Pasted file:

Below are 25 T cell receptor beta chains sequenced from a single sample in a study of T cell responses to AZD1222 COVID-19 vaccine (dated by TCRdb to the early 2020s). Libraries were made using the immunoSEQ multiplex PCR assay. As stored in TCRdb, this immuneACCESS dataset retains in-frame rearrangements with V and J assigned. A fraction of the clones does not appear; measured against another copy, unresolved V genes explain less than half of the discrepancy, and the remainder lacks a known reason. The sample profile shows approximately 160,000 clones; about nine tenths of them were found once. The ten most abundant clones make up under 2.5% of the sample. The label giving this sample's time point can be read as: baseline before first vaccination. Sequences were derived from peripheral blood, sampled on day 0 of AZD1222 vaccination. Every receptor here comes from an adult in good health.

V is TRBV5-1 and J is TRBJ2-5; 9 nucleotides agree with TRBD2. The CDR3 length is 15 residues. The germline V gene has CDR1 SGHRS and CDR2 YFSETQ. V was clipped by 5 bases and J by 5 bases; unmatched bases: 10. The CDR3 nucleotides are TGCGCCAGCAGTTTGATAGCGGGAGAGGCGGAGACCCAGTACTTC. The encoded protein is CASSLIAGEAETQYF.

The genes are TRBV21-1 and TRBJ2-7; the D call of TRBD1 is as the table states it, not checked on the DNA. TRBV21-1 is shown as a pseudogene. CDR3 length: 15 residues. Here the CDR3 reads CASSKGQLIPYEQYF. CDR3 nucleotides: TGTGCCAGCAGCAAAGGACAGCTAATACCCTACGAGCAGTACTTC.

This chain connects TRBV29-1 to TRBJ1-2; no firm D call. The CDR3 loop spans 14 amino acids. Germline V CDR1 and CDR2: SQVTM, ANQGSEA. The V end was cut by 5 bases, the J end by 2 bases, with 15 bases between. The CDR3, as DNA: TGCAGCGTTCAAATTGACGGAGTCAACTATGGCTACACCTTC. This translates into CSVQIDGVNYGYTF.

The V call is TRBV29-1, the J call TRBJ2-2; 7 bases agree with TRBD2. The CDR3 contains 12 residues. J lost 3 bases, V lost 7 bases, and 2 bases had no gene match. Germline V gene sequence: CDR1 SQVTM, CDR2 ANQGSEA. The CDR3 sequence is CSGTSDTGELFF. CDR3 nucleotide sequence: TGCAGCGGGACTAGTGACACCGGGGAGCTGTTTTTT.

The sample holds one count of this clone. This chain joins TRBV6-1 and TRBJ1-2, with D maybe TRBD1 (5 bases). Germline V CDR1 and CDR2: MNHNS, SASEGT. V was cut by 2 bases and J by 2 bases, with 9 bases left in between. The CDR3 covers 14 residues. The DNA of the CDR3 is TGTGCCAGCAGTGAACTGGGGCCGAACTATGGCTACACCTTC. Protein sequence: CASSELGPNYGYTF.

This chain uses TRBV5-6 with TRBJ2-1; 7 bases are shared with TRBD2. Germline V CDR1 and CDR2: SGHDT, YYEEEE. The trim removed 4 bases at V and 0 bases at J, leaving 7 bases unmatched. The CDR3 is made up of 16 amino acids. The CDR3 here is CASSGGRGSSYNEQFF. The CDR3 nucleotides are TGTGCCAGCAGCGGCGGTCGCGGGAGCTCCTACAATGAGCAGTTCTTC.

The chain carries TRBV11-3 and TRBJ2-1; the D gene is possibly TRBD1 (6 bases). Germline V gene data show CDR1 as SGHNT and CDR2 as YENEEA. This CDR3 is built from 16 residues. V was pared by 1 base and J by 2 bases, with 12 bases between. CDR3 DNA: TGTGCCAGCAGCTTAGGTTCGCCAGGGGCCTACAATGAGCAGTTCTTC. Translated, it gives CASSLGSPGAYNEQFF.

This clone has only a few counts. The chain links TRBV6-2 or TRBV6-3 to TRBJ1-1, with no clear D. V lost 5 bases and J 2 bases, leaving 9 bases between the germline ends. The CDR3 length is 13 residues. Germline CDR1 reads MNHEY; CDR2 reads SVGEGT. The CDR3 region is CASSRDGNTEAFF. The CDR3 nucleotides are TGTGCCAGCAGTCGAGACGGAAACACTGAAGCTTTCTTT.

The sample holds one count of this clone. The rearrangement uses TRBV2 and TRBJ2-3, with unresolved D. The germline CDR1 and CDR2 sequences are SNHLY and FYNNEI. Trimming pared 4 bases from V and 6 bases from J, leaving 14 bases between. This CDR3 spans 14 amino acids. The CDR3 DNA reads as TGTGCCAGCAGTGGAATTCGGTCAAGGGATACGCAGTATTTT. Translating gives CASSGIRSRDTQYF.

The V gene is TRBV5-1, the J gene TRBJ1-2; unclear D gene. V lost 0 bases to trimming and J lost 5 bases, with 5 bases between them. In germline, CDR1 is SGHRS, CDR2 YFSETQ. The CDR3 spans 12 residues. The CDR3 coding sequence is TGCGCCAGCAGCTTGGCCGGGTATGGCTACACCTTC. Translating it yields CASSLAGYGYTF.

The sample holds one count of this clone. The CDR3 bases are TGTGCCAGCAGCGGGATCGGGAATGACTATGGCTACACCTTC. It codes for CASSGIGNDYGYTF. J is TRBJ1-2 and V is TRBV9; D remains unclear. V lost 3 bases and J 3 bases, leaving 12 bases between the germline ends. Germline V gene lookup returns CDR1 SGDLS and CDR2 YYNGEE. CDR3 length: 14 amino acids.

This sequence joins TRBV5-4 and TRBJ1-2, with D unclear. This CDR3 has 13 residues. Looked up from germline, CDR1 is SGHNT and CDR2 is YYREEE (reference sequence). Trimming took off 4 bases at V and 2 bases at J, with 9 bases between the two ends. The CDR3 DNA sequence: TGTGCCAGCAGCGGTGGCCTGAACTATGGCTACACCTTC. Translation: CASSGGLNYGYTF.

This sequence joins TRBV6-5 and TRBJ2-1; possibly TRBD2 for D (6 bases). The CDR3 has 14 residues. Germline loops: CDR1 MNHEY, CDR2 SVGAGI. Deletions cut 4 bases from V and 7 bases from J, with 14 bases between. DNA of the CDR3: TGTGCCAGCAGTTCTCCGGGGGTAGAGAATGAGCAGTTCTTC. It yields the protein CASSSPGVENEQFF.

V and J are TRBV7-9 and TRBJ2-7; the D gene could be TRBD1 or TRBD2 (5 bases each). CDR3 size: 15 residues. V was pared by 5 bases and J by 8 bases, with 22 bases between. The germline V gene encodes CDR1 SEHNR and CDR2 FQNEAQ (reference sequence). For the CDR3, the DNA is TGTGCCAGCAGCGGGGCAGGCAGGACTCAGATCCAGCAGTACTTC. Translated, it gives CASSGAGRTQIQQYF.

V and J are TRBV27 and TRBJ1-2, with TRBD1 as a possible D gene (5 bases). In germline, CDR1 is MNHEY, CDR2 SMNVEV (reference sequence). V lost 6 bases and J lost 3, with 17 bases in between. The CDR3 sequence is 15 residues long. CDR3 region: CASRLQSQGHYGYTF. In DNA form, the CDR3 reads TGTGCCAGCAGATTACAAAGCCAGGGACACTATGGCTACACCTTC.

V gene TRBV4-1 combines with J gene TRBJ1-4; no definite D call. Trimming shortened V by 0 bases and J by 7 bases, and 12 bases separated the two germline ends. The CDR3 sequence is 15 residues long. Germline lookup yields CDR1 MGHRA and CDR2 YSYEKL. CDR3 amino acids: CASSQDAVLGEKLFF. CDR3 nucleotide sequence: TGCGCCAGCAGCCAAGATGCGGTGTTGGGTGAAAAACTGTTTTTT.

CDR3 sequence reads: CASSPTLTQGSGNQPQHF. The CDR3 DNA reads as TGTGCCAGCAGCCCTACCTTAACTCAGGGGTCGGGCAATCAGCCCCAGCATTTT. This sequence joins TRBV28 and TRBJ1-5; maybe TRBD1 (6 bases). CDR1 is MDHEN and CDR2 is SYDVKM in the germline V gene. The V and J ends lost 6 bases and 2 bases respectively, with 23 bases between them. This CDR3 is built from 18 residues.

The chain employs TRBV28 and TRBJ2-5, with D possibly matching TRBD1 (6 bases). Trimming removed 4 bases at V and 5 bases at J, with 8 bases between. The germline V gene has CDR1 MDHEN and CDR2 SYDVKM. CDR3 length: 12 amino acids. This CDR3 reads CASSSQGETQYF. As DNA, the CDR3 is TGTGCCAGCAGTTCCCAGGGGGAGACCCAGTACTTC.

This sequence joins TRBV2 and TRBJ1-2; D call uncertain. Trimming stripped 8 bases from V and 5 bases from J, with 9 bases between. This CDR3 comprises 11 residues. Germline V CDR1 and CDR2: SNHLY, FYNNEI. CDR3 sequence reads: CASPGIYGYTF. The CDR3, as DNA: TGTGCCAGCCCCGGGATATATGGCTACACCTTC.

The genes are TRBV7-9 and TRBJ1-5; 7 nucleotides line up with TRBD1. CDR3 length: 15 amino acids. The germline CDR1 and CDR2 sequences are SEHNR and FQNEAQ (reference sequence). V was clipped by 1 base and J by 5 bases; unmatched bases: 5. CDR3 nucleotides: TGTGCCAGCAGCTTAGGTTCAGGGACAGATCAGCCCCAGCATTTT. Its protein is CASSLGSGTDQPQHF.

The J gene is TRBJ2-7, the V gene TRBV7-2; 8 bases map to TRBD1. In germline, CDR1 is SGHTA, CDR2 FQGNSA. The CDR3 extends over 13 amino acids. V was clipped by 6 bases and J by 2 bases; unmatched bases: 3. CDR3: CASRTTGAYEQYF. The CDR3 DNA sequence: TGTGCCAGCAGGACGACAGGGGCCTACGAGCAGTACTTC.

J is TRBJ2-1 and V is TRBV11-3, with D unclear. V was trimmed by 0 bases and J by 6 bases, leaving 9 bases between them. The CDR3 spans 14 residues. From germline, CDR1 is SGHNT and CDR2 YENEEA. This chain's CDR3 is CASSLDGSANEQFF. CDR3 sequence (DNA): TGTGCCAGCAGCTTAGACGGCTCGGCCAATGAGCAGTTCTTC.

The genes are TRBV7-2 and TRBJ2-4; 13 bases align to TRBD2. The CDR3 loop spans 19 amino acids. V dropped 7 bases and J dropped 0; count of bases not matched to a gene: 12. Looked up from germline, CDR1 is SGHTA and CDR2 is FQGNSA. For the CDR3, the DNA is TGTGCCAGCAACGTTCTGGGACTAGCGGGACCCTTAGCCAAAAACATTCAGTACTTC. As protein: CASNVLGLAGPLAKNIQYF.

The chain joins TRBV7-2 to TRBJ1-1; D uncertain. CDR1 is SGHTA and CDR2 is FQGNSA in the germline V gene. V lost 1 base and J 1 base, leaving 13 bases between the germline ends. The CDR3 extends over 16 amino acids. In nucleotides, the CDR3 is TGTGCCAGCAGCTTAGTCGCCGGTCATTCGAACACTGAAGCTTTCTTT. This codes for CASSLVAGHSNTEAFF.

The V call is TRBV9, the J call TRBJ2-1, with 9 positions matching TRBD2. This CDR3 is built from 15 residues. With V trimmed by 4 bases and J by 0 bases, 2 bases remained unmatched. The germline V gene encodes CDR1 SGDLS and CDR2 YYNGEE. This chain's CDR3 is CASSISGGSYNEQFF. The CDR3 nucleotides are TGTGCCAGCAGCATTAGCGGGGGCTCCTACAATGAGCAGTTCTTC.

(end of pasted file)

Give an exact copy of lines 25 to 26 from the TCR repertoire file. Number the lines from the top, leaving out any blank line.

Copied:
The chain joins TRBV7-2 to TRBJ1-1; D uncertain. CDR1 is SGHTA and CDR2 is FQGNSA in the germline V gene. V lost 1 base and J 1 base, leaving 13 bases between the germline ends. The CDR3 extends over 16 amino acids. In nucleotides, the CDR3 is TGTGCCAGCAGCTTAGTCGCCGGTCATTCGAACACTGAAGCTTTCTTT. This codes for CASSLVAGHSNTEAFF.

The V call is TRBV9, the J call TRBJ2-1, with 9 positions matching TRBD2. This CDR3 is built from 15 residues. With V trimmed by 4 bases and J by 0 bases, 2 bases remained unmatched. The germline V gene encodes CDR1 SGDLS and CDR2 YYNGEE. This chain's CDR3 is CASSISGGSYNEQFF. The CDR3 nucleotides are TGTGCCAGCAGCATTAGCGGGGGCTCCTACAATGAGCAGTTCTTC.